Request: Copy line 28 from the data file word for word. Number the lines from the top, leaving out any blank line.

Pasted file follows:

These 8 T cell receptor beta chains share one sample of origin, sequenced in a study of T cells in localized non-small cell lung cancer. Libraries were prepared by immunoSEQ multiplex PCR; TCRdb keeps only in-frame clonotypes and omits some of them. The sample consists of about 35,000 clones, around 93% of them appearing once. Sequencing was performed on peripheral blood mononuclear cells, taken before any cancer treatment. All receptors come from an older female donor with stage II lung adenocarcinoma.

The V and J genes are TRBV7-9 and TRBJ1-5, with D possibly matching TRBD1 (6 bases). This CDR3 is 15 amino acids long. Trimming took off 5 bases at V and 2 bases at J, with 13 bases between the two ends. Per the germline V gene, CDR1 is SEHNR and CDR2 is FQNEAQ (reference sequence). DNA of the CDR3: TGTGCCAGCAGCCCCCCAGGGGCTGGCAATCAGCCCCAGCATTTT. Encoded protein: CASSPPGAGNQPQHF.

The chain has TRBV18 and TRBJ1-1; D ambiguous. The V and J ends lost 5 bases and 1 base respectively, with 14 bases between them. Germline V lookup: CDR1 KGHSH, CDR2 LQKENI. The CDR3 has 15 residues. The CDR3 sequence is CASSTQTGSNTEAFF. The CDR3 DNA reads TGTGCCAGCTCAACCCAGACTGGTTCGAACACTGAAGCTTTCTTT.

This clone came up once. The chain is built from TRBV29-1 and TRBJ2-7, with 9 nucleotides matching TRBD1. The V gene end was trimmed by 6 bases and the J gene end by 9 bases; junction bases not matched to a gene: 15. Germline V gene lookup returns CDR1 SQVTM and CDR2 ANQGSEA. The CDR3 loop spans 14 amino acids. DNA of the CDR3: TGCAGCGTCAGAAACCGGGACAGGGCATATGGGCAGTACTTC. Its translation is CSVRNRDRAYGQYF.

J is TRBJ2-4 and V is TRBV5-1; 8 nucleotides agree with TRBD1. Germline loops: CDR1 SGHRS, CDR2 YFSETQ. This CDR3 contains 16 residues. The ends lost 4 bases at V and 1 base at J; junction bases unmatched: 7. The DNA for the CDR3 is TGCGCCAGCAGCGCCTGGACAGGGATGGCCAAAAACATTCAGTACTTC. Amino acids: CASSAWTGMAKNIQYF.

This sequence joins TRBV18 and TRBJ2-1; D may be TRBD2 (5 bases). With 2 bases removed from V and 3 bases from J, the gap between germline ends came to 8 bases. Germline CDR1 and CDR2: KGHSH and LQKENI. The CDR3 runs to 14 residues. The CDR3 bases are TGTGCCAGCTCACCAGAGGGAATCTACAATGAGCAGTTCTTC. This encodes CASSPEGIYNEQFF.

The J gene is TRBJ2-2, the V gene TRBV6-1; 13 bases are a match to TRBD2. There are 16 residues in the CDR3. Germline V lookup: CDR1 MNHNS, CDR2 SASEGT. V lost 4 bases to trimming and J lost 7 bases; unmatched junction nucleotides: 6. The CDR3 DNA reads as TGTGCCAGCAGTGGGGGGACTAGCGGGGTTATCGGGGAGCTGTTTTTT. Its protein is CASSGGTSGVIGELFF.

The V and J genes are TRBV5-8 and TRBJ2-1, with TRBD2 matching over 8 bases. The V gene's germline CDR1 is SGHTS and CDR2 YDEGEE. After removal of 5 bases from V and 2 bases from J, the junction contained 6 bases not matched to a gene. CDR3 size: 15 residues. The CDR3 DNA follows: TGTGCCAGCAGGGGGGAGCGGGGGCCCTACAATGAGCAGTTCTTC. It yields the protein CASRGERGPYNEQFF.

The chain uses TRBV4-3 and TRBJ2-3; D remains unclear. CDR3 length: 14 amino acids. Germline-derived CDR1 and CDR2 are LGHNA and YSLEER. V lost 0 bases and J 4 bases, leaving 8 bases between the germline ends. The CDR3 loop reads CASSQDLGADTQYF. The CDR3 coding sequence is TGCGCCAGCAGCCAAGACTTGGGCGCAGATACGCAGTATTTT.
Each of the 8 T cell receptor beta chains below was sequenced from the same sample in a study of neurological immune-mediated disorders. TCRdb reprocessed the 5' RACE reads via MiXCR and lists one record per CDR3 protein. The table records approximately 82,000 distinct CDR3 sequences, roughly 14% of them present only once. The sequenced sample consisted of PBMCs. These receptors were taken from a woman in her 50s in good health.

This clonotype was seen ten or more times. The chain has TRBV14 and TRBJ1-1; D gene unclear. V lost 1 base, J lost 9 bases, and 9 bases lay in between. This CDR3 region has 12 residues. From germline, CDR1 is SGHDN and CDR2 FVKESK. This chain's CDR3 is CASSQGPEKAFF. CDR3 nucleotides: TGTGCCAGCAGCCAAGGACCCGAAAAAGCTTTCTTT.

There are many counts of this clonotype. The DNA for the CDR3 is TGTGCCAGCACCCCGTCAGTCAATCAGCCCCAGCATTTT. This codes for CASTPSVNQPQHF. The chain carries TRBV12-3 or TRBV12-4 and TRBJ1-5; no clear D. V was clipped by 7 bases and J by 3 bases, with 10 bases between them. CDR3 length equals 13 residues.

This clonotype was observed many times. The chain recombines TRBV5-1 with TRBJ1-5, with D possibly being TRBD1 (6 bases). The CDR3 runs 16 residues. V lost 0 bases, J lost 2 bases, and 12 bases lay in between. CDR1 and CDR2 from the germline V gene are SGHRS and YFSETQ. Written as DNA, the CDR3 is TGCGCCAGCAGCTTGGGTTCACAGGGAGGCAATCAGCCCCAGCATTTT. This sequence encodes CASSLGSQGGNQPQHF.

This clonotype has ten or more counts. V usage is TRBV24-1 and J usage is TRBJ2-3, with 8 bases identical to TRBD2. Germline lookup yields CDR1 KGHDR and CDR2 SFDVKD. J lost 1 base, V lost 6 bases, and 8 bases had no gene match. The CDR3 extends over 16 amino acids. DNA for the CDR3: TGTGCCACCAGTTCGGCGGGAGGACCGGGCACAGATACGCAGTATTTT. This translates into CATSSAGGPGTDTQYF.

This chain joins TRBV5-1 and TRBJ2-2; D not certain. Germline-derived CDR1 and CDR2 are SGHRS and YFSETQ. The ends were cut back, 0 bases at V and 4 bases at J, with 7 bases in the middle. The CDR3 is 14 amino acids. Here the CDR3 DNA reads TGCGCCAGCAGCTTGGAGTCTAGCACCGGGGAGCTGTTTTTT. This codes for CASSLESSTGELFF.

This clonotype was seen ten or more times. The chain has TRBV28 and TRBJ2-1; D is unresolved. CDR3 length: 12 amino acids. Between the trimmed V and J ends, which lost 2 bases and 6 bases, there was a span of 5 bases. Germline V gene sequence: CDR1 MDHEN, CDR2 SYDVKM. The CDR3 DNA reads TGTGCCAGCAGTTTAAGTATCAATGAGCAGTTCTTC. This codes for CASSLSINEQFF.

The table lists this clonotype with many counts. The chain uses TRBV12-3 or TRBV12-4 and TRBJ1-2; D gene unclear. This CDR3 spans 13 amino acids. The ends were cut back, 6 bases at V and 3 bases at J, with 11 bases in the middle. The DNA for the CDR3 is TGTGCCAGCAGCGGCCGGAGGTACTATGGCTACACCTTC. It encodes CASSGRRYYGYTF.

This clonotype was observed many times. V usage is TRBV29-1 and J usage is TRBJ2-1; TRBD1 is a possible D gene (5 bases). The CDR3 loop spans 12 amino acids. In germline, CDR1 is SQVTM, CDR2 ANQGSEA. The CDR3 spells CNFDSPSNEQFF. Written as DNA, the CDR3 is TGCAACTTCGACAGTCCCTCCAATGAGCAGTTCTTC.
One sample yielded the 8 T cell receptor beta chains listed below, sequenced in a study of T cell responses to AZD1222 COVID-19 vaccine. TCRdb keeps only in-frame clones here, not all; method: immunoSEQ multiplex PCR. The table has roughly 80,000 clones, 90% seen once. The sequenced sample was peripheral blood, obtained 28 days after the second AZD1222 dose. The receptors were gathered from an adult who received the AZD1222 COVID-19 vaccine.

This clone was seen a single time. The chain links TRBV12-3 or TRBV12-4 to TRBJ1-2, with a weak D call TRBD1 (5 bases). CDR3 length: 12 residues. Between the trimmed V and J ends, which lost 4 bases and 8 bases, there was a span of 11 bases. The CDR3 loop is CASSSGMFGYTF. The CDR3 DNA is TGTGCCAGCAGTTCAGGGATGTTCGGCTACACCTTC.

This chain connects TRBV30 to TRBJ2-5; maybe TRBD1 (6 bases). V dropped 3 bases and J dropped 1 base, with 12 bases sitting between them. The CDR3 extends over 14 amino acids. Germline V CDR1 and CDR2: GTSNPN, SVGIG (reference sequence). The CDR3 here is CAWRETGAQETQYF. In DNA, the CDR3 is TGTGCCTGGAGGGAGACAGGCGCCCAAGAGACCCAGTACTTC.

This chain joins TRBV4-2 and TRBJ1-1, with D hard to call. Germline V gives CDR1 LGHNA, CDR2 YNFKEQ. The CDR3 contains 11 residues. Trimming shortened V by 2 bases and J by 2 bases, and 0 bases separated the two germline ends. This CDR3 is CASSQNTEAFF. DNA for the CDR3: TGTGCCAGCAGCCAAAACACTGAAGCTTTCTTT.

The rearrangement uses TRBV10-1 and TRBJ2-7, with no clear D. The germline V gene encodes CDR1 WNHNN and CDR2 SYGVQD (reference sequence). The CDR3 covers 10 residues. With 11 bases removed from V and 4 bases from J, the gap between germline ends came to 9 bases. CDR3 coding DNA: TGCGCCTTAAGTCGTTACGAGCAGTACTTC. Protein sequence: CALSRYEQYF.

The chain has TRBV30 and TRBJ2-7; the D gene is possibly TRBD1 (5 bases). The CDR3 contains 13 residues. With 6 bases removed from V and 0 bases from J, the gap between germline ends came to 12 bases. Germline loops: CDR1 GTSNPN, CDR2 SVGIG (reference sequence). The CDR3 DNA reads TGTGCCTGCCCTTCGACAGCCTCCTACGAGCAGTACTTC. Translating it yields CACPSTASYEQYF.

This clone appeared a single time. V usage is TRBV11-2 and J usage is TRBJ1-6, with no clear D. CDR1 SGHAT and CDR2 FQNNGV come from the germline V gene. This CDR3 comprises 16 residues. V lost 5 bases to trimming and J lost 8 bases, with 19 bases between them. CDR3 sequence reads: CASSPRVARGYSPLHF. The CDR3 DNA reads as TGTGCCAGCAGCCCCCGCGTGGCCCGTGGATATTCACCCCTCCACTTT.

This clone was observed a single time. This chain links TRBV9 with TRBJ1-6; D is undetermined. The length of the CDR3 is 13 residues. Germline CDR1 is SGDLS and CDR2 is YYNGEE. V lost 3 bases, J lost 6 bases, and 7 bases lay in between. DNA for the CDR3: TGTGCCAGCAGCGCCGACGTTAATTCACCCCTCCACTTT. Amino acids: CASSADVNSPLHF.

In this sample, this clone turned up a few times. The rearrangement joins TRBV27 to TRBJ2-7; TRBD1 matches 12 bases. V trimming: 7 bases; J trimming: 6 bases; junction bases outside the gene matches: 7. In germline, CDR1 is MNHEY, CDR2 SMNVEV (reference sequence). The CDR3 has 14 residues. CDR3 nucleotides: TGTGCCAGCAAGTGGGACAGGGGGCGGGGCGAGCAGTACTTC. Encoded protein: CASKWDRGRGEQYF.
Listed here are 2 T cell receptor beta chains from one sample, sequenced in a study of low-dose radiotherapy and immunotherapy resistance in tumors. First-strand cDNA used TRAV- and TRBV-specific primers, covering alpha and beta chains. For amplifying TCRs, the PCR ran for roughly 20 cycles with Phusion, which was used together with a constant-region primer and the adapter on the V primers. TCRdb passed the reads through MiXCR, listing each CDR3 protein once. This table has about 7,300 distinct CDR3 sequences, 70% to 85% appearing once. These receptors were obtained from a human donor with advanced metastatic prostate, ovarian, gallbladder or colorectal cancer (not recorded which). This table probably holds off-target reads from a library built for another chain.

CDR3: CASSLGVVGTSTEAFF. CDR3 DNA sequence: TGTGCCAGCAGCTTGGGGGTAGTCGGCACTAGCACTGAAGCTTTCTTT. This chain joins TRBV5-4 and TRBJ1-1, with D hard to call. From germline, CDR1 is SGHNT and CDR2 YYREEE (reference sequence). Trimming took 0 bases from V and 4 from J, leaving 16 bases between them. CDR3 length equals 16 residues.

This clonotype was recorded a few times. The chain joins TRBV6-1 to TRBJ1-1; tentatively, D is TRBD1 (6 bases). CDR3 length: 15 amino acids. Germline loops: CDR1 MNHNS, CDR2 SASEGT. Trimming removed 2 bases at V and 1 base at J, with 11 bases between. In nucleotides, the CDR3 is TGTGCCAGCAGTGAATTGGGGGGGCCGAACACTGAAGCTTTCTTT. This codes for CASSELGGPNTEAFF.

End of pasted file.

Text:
Listed here are 2 T cell receptor beta chains from one sample, sequenced in a study of low-dose radiotherapy and immunotherapy resistance in tumors. First-strand cDNA used TRAV- and TRBV-specific primers, covering alpha and beta chains. For amplifying TCRs, the PCR ran for roughly 20 cycles with Phusion, which was used together with a constant-region primer and the adapter on the V primers. TCRdb passed the reads through MiXCR, listing each CDR3 protein once. This table has about 7,300 distinct CDR3 sequences, 70% to 85% appearing once. These receptors were obtained from a human donor with advanced metastatic prostate, ovarian, gallbladder or colorectal cancer (not recorded which). This table probably holds off-target reads from a library built for another chain.